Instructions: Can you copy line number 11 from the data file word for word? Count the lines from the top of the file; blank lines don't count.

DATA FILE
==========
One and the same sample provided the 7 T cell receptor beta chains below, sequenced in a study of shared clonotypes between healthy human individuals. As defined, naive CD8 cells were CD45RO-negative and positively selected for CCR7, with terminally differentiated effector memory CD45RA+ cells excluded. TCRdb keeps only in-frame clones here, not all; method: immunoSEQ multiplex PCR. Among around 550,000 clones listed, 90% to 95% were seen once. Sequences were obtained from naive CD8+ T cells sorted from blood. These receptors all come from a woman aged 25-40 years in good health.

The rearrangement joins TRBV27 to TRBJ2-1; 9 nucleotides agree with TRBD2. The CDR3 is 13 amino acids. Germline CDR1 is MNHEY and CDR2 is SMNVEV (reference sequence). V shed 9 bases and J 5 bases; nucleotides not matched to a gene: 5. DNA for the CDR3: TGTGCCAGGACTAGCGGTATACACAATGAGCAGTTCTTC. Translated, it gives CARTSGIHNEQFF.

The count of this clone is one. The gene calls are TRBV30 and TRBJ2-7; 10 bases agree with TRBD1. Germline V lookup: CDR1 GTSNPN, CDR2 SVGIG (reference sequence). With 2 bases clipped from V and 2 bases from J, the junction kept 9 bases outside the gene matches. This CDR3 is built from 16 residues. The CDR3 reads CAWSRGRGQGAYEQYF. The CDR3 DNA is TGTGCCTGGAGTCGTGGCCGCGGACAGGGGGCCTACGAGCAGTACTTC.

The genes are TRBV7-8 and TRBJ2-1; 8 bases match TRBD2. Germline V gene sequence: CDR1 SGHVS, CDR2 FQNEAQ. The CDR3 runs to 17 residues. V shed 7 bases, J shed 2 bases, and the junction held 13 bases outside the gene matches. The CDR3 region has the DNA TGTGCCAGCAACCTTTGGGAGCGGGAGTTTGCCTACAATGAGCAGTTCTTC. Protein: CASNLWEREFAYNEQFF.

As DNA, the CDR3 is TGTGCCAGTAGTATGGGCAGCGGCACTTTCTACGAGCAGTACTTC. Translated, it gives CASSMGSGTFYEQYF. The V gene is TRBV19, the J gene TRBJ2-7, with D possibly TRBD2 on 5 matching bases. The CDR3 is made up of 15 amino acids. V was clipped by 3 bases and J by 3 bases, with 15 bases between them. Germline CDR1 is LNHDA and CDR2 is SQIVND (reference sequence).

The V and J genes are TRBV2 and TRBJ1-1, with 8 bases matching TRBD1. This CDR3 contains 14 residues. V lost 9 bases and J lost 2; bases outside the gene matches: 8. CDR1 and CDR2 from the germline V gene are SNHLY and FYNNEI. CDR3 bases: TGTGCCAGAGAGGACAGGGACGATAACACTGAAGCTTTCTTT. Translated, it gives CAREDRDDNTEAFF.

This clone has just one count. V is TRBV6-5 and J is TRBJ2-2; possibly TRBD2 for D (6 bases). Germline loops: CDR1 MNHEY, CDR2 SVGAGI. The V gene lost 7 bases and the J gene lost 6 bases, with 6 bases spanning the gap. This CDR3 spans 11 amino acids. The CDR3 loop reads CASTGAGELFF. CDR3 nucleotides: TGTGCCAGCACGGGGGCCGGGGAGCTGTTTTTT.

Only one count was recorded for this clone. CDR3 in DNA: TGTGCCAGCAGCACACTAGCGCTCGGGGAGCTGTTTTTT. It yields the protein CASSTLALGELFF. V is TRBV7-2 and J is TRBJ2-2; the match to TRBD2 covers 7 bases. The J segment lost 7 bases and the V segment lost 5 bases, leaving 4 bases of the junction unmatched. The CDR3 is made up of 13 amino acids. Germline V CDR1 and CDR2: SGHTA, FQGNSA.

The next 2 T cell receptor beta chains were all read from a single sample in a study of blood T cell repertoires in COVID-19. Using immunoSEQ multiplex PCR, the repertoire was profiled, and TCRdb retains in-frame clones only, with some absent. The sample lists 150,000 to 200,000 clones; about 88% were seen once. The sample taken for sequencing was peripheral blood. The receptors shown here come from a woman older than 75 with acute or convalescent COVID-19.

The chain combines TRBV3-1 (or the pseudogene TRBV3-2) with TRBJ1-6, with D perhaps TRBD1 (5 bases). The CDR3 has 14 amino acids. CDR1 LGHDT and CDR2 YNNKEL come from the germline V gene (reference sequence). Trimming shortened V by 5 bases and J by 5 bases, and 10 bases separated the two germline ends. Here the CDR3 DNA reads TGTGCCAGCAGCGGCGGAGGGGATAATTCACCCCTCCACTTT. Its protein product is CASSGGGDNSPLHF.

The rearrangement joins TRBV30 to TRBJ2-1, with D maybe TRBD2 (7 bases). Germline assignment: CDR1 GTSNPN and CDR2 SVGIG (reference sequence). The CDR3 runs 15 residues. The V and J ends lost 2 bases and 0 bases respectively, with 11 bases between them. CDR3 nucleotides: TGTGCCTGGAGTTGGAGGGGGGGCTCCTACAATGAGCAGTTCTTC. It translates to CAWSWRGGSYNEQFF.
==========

The rearrangement joins TRBV30 to TRBJ2-1, with D maybe TRBD2 (7 bases). Germline assignment: CDR1 GTSNPN and CDR2 SVGIG (reference sequence). The CDR3 runs 15 residues. The V and J ends lost 2 bases and 0 bases respectively, with 11 bases between them. CDR3 nucleotides: TGTGCCTGGAGTTGGAGGGGGGGCTCCTACAATGAGCAGTTCTTC. It translates to CAWSWRGGSYNEQFF.